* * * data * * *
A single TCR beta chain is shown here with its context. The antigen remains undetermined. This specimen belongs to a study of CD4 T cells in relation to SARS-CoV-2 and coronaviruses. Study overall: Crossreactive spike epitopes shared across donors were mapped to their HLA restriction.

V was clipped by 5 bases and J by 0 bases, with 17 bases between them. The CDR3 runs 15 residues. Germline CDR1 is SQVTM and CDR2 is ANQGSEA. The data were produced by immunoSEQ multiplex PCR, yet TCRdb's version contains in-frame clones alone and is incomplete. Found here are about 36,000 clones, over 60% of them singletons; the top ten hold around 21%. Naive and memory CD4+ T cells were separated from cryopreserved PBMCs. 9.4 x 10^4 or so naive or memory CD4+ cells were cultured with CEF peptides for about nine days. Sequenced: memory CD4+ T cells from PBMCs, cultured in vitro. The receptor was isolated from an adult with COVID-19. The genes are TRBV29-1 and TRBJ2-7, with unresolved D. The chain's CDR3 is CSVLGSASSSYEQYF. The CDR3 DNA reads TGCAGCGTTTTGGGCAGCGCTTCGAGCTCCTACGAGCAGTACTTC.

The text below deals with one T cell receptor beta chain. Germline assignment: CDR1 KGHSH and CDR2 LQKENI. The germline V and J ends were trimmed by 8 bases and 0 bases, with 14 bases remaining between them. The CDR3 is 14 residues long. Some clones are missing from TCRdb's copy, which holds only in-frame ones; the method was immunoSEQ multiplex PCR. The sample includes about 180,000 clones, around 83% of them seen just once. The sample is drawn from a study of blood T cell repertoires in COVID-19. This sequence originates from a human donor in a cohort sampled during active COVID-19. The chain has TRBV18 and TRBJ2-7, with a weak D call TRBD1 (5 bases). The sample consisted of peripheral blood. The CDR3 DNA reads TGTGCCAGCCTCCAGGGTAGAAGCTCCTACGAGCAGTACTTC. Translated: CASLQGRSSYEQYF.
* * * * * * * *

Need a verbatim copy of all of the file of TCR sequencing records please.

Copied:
A single TCR beta chain is shown here with its context. The antigen remains undetermined. This specimen belongs to a study of CD4 T cells in relation to SARS-CoV-2 and coronaviruses. Study overall: Crossreactive spike epitopes shared across donors were mapped to their HLA restriction.

V was clipped by 5 bases and J by 0 bases, with 17 bases between them. The CDR3 runs 15 residues. Germline CDR1 is SQVTM and CDR2 is ANQGSEA. The data were produced by immunoSEQ multiplex PCR, yet TCRdb's version contains in-frame clones alone and is incomplete. Found here are about 36,000 clones, over 60% of them singletons; the top ten hold around 21%. Naive and memory CD4+ T cells were separated from cryopreserved PBMCs. 9.4 x 10^4 or so naive or memory CD4+ cells were cultured with CEF peptides for about nine days. Sequenced: memory CD4+ T cells from PBMCs, cultured in vitro. The receptor was isolated from an adult with COVID-19. The genes are TRBV29-1 and TRBJ2-7, with unresolved D. The chain's CDR3 is CSVLGSASSSYEQYF. The CDR3 DNA reads TGCAGCGTTTTGGGCAGCGCTTCGAGCTCCTACGAGCAGTACTTC.

The text below deals with one T cell receptor beta chain. Germline assignment: CDR1 KGHSH and CDR2 LQKENI. The germline V and J ends were trimmed by 8 bases and 0 bases, with 14 bases remaining between them. The CDR3 is 14 residues long. Some clones are missing from TCRdb's copy, which holds only in-frame ones; the method was immunoSEQ multiplex PCR. The sample includes about 180,000 clones, around 83% of them seen just once. The sample is drawn from a study of blood T cell repertoires in COVID-19. This sequence originates from a human donor in a cohort sampled during active COVID-19. The chain has TRBV18 and TRBJ2-7, with a weak D call TRBD1 (5 bases). The sample consisted of peripheral blood. The CDR3 DNA reads TGTGCCAGCCTCCAGGGTAGAAGCTCCTACGAGCAGTACTTC. Translated: CASLQGRSSYEQYF.